The right doctorOct 07, 2022
I don't want to make you uncomfortable talking about random bumps on bodies, but I'm already this far into it...
There was a bump on my arm.
I noticed it about three years ago.
It could have been an ingrown hair or a mole or (gasp) a pimple. On the top of my forearm. So I noticed it a lot. Like, a lot a lot.
I'd pick at it, scratch it, squeeze it. Nothing came out except a little blood sometimes.
For about 6 months straight, I had to put a bandage over it so I would stop touching it. This bump was just so interesting and worrisome. But not worrisome enough to get checked by a doctor. Just worrisome enough to make me rub it a couple times a day.
Cut to a couple months ago. I finally asked my internist about it. I visit this doctor a few times a year because of a medical issue that has been in my life for a dozen or so years. We are pretty chatty and talk about all kinds of things—especially owing to the majority of his patients are over 75 years old and I am fairly younger than those he visits with most often. And he likes to give me advice on parenting teens. It's fun.
Really, it's a good time when I visit this doctor.
I finally show him the bump on my arm. He asks how long it's been there and was a bit disappointed to learn it had been so many years without me mentioning it.
He seems concerned and tells me to make an appointment with a dermatologist.
Which I do.
A month later, I finally get to meet the new dermatologist. Emotionally prepped for whatever he will tell me, I show him this bothersome bump on my arm.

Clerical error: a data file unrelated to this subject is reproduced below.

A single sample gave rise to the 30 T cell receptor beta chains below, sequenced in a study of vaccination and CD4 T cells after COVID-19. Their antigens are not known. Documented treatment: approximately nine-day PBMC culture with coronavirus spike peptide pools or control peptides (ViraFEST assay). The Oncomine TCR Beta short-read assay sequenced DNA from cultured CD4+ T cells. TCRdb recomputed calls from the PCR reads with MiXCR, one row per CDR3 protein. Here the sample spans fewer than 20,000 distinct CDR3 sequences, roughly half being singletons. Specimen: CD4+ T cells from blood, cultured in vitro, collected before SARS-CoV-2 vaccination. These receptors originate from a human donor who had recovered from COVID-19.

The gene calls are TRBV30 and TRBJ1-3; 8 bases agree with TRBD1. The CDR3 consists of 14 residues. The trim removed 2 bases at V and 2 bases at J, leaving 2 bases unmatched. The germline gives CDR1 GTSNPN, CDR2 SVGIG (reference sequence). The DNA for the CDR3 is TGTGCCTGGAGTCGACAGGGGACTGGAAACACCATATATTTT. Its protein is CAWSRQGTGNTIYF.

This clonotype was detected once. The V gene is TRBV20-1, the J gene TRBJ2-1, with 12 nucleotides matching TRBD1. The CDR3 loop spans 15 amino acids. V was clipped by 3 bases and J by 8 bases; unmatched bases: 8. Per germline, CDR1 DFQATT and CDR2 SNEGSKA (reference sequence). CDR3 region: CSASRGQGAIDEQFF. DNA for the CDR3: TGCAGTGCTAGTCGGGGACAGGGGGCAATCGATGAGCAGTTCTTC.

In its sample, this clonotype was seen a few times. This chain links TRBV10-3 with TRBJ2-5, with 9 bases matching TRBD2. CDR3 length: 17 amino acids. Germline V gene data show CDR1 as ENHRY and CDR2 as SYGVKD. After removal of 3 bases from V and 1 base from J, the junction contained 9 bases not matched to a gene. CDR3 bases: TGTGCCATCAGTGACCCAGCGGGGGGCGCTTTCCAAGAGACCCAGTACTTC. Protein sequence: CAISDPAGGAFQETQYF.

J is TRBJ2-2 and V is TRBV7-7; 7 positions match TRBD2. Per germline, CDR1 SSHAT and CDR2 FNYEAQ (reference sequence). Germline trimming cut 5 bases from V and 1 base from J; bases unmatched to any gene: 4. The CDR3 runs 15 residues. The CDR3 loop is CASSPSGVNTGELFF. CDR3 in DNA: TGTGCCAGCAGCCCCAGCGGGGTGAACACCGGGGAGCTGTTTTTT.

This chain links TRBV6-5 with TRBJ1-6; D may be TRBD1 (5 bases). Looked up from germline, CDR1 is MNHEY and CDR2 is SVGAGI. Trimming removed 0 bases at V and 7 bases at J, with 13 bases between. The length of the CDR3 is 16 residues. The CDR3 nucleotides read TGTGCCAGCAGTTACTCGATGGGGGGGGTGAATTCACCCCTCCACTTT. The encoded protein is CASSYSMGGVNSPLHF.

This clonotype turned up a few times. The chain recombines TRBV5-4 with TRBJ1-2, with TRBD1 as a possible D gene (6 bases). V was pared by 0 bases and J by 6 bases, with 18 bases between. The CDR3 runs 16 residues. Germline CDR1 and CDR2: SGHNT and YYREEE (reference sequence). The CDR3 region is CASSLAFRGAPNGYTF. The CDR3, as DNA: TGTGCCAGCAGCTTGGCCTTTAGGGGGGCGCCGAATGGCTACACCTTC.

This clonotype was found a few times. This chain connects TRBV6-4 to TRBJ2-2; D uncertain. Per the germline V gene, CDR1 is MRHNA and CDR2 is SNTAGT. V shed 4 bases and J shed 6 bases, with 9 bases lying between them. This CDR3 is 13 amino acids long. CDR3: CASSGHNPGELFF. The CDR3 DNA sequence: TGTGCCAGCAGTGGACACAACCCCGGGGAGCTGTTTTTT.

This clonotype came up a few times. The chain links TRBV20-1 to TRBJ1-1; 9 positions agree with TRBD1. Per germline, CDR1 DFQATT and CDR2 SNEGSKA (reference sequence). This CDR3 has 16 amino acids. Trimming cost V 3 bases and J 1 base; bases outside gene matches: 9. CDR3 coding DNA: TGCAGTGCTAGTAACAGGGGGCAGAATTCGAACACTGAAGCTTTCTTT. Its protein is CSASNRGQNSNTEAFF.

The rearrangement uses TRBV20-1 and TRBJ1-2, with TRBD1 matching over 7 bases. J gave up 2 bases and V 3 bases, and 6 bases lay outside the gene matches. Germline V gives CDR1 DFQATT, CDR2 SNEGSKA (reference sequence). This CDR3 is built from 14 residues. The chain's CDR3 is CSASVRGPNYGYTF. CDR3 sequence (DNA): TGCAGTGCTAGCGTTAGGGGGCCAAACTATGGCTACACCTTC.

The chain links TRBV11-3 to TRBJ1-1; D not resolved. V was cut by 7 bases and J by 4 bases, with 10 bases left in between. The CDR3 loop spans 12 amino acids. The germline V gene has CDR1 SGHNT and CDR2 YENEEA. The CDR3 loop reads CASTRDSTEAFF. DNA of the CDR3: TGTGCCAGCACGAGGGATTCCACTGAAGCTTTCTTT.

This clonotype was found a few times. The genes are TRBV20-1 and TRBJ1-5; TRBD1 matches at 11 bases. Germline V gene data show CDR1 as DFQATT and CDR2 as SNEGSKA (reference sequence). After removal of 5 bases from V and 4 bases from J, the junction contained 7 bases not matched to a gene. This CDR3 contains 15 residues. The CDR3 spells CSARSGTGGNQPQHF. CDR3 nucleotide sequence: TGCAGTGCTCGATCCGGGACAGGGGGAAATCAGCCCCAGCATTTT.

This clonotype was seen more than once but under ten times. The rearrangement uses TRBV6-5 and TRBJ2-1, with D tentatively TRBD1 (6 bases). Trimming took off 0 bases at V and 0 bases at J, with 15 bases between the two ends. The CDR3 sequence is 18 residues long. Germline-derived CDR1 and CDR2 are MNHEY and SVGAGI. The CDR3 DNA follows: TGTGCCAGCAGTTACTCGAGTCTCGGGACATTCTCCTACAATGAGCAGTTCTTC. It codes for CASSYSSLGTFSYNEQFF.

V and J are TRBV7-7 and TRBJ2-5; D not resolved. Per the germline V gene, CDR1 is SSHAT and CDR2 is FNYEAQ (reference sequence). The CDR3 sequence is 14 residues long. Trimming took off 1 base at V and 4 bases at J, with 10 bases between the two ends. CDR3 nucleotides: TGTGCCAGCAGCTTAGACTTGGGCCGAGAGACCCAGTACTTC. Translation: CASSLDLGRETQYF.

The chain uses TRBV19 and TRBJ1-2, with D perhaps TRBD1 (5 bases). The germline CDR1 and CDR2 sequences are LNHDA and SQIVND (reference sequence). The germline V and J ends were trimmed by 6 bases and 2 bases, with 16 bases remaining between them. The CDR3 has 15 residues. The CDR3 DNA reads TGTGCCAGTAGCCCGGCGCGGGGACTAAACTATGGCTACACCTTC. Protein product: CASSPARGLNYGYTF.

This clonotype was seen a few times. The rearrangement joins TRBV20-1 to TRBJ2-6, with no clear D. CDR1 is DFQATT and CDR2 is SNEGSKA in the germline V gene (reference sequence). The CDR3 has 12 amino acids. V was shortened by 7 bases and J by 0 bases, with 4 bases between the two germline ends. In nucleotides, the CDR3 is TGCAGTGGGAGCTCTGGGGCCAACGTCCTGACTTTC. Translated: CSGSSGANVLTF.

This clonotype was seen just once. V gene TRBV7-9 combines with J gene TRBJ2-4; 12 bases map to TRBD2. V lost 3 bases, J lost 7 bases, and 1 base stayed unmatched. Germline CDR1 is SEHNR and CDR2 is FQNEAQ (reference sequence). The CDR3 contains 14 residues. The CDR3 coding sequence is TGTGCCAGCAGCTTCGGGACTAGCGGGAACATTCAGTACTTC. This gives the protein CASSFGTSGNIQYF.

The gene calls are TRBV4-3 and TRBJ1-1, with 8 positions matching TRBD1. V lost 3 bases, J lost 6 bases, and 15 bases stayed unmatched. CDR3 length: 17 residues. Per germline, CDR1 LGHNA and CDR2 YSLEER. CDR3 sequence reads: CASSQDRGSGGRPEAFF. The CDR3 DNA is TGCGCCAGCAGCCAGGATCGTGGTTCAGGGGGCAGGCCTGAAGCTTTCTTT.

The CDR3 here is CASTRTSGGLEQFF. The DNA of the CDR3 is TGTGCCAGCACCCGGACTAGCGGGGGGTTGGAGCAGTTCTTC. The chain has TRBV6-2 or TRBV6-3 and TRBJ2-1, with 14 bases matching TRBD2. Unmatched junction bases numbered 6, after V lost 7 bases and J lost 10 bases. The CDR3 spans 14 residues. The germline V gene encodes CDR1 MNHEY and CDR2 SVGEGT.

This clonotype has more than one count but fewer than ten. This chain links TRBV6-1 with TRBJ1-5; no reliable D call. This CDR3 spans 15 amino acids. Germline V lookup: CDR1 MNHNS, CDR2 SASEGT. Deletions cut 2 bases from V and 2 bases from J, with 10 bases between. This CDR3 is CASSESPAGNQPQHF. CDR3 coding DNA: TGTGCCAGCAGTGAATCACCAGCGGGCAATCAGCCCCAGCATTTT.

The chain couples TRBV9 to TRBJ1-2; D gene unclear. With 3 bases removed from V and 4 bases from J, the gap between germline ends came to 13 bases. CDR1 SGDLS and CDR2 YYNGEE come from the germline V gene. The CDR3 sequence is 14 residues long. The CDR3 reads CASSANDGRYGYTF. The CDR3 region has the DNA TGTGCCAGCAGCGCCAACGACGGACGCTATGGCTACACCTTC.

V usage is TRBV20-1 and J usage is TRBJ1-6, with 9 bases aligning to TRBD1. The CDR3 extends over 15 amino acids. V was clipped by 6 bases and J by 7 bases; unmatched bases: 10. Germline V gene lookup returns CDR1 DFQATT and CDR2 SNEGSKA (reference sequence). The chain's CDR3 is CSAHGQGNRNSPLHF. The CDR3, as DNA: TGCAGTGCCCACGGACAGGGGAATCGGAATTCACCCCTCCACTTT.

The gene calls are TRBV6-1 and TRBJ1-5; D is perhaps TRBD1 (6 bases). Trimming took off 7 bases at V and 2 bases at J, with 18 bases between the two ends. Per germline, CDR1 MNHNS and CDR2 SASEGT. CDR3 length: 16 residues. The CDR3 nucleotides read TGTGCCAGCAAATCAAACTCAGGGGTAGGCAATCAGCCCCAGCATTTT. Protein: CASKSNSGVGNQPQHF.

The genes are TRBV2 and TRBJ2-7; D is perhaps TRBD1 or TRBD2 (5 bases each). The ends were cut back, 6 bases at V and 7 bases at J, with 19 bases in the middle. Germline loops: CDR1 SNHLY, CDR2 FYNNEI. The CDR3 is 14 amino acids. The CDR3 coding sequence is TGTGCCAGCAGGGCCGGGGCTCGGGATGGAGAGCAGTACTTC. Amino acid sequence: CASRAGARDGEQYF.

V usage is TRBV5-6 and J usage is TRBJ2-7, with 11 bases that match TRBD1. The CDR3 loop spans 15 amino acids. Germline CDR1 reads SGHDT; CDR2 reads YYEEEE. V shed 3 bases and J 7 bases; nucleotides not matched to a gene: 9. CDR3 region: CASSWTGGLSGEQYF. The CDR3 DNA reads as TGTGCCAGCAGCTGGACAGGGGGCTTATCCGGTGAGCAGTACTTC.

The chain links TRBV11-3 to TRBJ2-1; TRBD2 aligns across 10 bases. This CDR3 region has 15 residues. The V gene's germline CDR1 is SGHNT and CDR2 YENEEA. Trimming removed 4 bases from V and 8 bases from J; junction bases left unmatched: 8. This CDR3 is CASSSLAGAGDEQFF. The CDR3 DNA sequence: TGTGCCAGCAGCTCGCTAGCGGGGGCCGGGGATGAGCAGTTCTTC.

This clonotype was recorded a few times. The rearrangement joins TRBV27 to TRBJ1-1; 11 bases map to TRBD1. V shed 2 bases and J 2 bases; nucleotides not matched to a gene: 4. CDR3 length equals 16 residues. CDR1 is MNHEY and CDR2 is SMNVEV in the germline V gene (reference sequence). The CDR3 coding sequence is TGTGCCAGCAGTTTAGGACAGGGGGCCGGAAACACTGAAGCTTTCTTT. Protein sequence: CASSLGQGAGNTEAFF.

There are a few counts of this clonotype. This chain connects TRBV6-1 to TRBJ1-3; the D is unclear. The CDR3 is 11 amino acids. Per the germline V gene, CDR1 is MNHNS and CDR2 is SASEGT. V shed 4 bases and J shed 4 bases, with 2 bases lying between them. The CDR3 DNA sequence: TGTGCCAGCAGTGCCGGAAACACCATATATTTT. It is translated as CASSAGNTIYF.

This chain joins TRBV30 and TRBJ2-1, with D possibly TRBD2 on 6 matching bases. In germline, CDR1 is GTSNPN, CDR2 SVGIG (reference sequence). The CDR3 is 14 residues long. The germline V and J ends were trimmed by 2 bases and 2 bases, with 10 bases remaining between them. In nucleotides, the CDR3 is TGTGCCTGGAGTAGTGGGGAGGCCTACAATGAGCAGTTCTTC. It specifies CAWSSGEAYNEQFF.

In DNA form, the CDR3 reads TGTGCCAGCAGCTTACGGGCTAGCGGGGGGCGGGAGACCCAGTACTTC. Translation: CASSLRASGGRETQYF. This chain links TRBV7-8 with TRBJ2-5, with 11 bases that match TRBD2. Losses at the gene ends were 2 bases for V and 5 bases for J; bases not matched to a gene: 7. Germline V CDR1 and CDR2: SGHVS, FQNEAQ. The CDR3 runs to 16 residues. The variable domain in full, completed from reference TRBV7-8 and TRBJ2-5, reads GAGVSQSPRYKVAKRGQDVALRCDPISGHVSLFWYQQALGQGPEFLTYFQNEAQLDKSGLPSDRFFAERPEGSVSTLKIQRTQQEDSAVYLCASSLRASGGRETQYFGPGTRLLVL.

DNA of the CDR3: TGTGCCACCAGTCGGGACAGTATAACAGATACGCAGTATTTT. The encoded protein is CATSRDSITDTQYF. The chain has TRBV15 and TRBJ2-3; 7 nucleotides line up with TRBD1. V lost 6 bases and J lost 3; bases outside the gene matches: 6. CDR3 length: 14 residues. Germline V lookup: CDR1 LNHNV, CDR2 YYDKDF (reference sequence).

He looks at it, presses on it, and in 10 seconds flat he says it's basically scar tissue.
He said, "You probably had a small mole forming and scratched it so much that there is now scar tissue above the mole."
"Yep, that's it. Looks totally normal to me. Stop touching it and you'll be fine."
Three years it took me to find out that this was not only a small mole, but that I had made it worse by my picking and worrying. Not skin cancer or skin mutation. Just a little normal skin change and my own doing.
As I drove home, I thought of how quickly he knew what it was. 10 seconds. Maybe less.
My regular doctor had seen it. But he's not a dermatologist.
My friends who are nurses, radiologists, heart surgeons, aestheticians, all kinds of medical professionals saw it and told me I should get it checked out. But they aren't dermatologists.
How often do we go looking for an answer from someone who isn't an expert?
Why do we spend (slash waste) so much time asking opinions from people who aren't specifically trained and experienced? Go to the "dermatologist" for a "dermatological" question.
Go to a Google Ad expert for a Google ads question.
Seek a graphic designer for graphic design.
Find someone who has expertise in the question you have. Stop wasting time with the worrying and picking and guessing.
Find the expert.